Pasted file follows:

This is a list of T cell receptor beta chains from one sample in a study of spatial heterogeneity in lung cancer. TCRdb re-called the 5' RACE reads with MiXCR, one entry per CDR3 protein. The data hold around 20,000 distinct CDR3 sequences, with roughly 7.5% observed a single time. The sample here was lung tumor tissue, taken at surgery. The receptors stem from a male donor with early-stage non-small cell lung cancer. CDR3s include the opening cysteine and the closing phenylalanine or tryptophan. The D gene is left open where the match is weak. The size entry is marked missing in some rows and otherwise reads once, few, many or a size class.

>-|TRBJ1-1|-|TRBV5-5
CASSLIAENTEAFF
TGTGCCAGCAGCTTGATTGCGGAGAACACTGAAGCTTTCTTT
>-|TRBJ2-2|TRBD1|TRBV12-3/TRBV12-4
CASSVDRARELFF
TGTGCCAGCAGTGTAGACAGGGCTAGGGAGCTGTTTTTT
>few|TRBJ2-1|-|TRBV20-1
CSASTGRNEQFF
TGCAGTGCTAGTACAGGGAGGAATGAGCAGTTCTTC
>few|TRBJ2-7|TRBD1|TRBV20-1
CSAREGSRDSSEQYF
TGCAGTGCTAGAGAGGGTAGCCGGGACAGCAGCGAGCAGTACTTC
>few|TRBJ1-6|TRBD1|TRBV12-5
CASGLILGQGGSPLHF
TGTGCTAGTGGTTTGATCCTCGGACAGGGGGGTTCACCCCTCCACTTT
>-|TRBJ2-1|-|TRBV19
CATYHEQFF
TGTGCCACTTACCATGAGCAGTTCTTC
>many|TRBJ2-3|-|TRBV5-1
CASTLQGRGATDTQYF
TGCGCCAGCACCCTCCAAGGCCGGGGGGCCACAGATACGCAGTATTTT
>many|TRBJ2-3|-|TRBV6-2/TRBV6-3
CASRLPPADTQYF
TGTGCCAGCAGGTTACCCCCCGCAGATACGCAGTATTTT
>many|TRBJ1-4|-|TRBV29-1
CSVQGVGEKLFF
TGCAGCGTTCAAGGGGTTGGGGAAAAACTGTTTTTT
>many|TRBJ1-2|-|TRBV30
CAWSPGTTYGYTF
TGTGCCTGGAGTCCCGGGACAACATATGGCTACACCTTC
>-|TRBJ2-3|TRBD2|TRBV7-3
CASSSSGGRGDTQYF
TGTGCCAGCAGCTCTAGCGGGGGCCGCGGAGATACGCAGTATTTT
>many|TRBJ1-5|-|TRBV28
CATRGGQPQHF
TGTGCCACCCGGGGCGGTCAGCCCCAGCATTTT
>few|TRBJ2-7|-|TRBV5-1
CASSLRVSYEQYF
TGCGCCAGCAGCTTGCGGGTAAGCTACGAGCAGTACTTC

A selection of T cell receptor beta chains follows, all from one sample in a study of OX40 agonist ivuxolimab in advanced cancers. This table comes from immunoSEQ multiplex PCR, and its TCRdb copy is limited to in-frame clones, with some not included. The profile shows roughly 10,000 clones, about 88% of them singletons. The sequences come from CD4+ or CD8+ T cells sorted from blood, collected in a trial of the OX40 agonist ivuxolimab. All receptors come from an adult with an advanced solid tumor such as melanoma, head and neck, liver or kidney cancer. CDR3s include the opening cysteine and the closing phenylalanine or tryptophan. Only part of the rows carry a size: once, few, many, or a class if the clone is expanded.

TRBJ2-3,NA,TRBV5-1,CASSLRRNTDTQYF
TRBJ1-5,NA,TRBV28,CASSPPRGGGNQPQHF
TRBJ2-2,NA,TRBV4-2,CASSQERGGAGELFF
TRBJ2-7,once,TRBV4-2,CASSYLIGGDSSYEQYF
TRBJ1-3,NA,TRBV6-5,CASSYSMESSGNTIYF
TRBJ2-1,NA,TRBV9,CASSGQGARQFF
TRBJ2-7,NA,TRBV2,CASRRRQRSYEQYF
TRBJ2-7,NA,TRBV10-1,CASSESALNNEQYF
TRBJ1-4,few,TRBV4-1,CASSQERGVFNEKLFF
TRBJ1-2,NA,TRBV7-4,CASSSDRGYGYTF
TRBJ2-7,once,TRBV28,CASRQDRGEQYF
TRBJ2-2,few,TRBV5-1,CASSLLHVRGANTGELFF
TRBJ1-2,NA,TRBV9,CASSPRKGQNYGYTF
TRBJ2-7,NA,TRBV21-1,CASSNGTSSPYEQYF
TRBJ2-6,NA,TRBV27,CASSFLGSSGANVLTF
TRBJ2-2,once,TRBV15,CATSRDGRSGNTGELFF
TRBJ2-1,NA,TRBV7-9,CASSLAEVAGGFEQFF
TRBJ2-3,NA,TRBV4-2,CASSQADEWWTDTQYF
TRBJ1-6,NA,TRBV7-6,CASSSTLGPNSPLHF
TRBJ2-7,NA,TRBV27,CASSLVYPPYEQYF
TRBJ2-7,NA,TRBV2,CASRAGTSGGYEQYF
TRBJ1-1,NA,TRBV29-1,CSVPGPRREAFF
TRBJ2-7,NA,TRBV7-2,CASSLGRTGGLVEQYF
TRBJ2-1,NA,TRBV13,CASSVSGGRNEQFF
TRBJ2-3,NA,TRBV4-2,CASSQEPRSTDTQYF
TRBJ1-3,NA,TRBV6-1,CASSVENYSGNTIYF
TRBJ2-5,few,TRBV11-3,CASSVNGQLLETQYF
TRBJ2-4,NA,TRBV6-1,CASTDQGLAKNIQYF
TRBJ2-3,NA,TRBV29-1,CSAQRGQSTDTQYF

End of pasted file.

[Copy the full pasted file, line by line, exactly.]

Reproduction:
This is a list of T cell receptor beta chains from one sample in a study of spatial heterogeneity in lung cancer. TCRdb re-called the 5' RACE reads with MiXCR, one entry per CDR3 protein. The data hold around 20,000 distinct CDR3 sequences, with roughly 7.5% observed a single time. The sample here was lung tumor tissue, taken at surgery. The receptors stem from a male donor with early-stage non-small cell lung cancer. CDR3s include the opening cysteine and the closing phenylalanine or tryptophan. The D gene is left open where the match is weak. The size entry is marked missing in some rows and otherwise reads once, few, many or a size class.

>-|TRBJ1-1|-|TRBV5-5
CASSLIAENTEAFF
TGTGCCAGCAGCTTGATTGCGGAGAACACTGAAGCTTTCTTT
>-|TRBJ2-2|TRBD1|TRBV12-3/TRBV12-4
CASSVDRARELFF
TGTGCCAGCAGTGTAGACAGGGCTAGGGAGCTGTTTTTT
>few|TRBJ2-1|-|TRBV20-1
CSASTGRNEQFF
TGCAGTGCTAGTACAGGGAGGAATGAGCAGTTCTTC
>few|TRBJ2-7|TRBD1|TRBV20-1
CSAREGSRDSSEQYF
TGCAGTGCTAGAGAGGGTAGCCGGGACAGCAGCGAGCAGTACTTC
>few|TRBJ1-6|TRBD1|TRBV12-5
CASGLILGQGGSPLHF
TGTGCTAGTGGTTTGATCCTCGGACAGGGGGGTTCACCCCTCCACTTT
>-|TRBJ2-1|-|TRBV19
CATYHEQFF
TGTGCCACTTACCATGAGCAGTTCTTC
>many|TRBJ2-3|-|TRBV5-1
CASTLQGRGATDTQYF
TGCGCCAGCACCCTCCAAGGCCGGGGGGCCACAGATACGCAGTATTTT
>many|TRBJ2-3|-|TRBV6-2/TRBV6-3
CASRLPPADTQYF
TGTGCCAGCAGGTTACCCCCCGCAGATACGCAGTATTTT
>many|TRBJ1-4|-|TRBV29-1
CSVQGVGEKLFF
TGCAGCGTTCAAGGGGTTGGGGAAAAACTGTTTTTT
>many|TRBJ1-2|-|TRBV30
CAWSPGTTYGYTF
TGTGCCTGGAGTCCCGGGACAACATATGGCTACACCTTC
>-|TRBJ2-3|TRBD2|TRBV7-3
CASSSSGGRGDTQYF
TGTGCCAGCAGCTCTAGCGGGGGCCGCGGAGATACGCAGTATTTT
>many|TRBJ1-5|-|TRBV28
CATRGGQPQHF
TGTGCCACCCGGGGCGGTCAGCCCCAGCATTTT
>few|TRBJ2-7|-|TRBV5-1
CASSLRVSYEQYF
TGCGCCAGCAGCTTGCGGGTAAGCTACGAGCAGTACTTC

A selection of T cell receptor beta chains follows, all from one sample in a study of OX40 agonist ivuxolimab in advanced cancers. This table comes from immunoSEQ multiplex PCR, and its TCRdb copy is limited to in-frame clones, with some not included. The profile shows roughly 10,000 clones, about 88% of them singletons. The sequences come from CD4+ or CD8+ T cells sorted from blood, collected in a trial of the OX40 agonist ivuxolimab. All receptors come from an adult with an advanced solid tumor such as melanoma, head and neck, liver or kidney cancer. CDR3s include the opening cysteine and the closing phenylalanine or tryptophan. Only part of the rows carry a size: once, few, many, or a class if the clone is expanded.

TRBJ2-3,NA,TRBV5-1,CASSLRRNTDTQYF
TRBJ1-5,NA,TRBV28,CASSPPRGGGNQPQHF
TRBJ2-2,NA,TRBV4-2,CASSQERGGAGELFF
TRBJ2-7,once,TRBV4-2,CASSYLIGGDSSYEQYF
TRBJ1-3,NA,TRBV6-5,CASSYSMESSGNTIYF
TRBJ2-1,NA,TRBV9,CASSGQGARQFF
TRBJ2-7,NA,TRBV2,CASRRRQRSYEQYF
TRBJ2-7,NA,TRBV10-1,CASSESALNNEQYF
TRBJ1-4,few,TRBV4-1,CASSQERGVFNEKLFF
TRBJ1-2,NA,TRBV7-4,CASSSDRGYGYTF
TRBJ2-7,once,TRBV28,CASRQDRGEQYF
TRBJ2-2,few,TRBV5-1,CASSLLHVRGANTGELFF
TRBJ1-2,NA,TRBV9,CASSPRKGQNYGYTF
TRBJ2-7,NA,TRBV21-1,CASSNGTSSPYEQYF
TRBJ2-6,NA,TRBV27,CASSFLGSSGANVLTF
TRBJ2-2,once,TRBV15,CATSRDGRSGNTGELFF
TRBJ2-1,NA,TRBV7-9,CASSLAEVAGGFEQFF
TRBJ2-3,NA,TRBV4-2,CASSQADEWWTDTQYF
TRBJ1-6,NA,TRBV7-6,CASSSTLGPNSPLHF
TRBJ2-7,NA,TRBV27,CASSLVYPPYEQYF
TRBJ2-7,NA,TRBV2,CASRAGTSGGYEQYF
TRBJ1-1,NA,TRBV29-1,CSVPGPRREAFF
TRBJ2-7,NA,TRBV7-2,CASSLGRTGGLVEQYF
TRBJ2-1,NA,TRBV13,CASSVSGGRNEQFF
TRBJ2-3,NA,TRBV4-2,CASSQEPRSTDTQYF
TRBJ1-3,NA,TRBV6-1,CASSVENYSGNTIYF
TRBJ2-5,few,TRBV11-3,CASSVNGQLLETQYF
TRBJ2-4,NA,TRBV6-1,CASTDQGLAKNIQYF
TRBJ2-3,NA,TRBV29-1,CSAQRGQSTDTQYF